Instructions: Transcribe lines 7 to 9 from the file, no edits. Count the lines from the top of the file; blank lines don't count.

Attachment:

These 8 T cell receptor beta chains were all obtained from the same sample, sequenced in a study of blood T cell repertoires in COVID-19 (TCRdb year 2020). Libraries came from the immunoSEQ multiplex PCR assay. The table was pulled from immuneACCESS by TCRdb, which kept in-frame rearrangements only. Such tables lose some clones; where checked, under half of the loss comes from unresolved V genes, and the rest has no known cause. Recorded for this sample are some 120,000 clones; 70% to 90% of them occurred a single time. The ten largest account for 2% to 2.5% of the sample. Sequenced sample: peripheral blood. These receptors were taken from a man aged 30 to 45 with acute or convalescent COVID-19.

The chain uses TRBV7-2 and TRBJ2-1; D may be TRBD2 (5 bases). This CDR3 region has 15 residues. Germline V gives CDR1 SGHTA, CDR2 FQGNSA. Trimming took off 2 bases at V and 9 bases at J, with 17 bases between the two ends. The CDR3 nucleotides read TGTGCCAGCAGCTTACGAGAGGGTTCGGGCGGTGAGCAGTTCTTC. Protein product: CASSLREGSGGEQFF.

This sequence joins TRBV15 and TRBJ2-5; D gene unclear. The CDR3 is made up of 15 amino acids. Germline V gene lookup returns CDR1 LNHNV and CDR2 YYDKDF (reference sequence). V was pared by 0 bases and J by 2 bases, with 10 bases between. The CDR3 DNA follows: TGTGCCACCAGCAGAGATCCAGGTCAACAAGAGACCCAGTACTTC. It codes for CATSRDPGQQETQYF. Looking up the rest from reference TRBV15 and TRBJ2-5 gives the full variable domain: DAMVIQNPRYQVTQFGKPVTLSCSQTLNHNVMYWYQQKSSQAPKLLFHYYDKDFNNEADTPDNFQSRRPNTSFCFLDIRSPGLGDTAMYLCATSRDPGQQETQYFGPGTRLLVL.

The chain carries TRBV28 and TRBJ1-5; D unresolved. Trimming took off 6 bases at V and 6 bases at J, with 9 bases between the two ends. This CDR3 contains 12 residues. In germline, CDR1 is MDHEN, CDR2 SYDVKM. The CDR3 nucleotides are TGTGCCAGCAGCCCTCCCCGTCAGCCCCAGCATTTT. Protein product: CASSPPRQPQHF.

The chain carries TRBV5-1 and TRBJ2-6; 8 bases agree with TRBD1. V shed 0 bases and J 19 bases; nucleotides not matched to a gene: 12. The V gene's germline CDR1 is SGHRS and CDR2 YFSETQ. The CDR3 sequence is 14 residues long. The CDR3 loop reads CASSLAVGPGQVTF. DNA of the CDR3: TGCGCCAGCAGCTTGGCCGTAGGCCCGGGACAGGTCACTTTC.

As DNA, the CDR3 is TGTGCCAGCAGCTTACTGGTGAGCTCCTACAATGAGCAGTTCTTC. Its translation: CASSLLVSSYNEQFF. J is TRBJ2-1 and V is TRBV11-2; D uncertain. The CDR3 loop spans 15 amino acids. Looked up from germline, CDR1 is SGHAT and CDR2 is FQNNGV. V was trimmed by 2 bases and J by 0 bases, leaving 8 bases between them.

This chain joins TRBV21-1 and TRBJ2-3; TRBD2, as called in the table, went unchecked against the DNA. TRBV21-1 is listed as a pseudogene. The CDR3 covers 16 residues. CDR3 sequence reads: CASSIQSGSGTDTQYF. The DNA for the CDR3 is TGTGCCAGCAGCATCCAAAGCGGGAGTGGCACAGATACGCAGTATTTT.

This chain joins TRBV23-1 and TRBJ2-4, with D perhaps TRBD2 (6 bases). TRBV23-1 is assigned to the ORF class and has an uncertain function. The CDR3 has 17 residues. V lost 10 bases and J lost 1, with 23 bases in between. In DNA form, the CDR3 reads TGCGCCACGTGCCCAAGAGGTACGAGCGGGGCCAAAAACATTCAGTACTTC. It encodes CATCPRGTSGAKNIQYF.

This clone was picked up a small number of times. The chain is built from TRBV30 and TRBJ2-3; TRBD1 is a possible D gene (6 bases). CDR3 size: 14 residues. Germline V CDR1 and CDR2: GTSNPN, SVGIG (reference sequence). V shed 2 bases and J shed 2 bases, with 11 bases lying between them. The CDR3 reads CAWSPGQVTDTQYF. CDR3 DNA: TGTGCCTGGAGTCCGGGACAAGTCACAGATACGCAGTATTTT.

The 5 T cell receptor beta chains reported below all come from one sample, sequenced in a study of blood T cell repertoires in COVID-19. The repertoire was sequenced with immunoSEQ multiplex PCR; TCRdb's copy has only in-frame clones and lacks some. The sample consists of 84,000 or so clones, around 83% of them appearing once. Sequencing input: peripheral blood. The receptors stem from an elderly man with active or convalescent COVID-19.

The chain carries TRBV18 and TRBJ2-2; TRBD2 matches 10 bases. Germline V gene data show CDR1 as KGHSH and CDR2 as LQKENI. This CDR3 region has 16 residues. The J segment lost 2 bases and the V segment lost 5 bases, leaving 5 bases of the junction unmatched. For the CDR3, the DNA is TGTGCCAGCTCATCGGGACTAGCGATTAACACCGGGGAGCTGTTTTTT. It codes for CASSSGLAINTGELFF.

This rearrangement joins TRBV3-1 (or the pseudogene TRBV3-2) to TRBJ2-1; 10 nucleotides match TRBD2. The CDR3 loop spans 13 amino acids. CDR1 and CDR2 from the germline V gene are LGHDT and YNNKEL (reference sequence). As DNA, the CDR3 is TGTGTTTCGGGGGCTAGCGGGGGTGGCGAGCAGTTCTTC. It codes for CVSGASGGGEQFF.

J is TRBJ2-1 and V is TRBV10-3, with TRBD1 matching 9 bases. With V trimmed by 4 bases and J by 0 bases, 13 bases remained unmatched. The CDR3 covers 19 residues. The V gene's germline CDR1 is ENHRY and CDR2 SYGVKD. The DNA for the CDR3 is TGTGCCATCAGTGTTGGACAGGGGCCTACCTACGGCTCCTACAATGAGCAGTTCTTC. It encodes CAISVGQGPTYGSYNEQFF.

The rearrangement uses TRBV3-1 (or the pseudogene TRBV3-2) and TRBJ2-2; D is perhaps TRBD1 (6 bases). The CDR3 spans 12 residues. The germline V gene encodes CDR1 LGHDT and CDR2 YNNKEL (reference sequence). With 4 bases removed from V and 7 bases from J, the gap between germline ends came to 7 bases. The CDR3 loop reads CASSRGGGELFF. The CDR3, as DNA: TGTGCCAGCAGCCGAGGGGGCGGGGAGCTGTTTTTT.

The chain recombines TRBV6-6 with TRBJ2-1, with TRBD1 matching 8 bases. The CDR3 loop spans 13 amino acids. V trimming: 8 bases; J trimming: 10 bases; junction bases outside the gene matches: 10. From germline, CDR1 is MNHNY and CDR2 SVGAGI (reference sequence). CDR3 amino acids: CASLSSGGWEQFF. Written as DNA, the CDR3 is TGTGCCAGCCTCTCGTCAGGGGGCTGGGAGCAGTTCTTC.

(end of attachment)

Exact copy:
This chain joins TRBV21-1 and TRBJ2-3; TRBD2, as called in the table, went unchecked against the DNA. TRBV21-1 is listed as a pseudogene. The CDR3 covers 16 residues. CDR3 sequence reads: CASSIQSGSGTDTQYF. The DNA for the CDR3 is TGTGCCAGCAGCATCCAAAGCGGGAGTGGCACAGATACGCAGTATTTT.

This chain joins TRBV23-1 and TRBJ2-4, with D perhaps TRBD2 (6 bases). TRBV23-1 is assigned to the ORF class and has an uncertain function. The CDR3 has 17 residues. V lost 10 bases and J lost 1, with 23 bases in between. In DNA form, the CDR3 reads TGCGCCACGTGCCCAAGAGGTACGAGCGGGGCCAAAAACATTCAGTACTTC. It encodes CATCPRGTSGAKNIQYF.

This clone was picked up a small number of times. The chain is built from TRBV30 and TRBJ2-3; TRBD1 is a possible D gene (6 bases). CDR3 size: 14 residues. Germline V CDR1 and CDR2: GTSNPN, SVGIG (reference sequence). V shed 2 bases and J shed 2 bases, with 11 bases lying between them. The CDR3 reads CAWSPGQVTDTQYF. CDR3 DNA: TGTGCCTGGAGTCCGGGACAAGTCACAGATACGCAGTATTTT.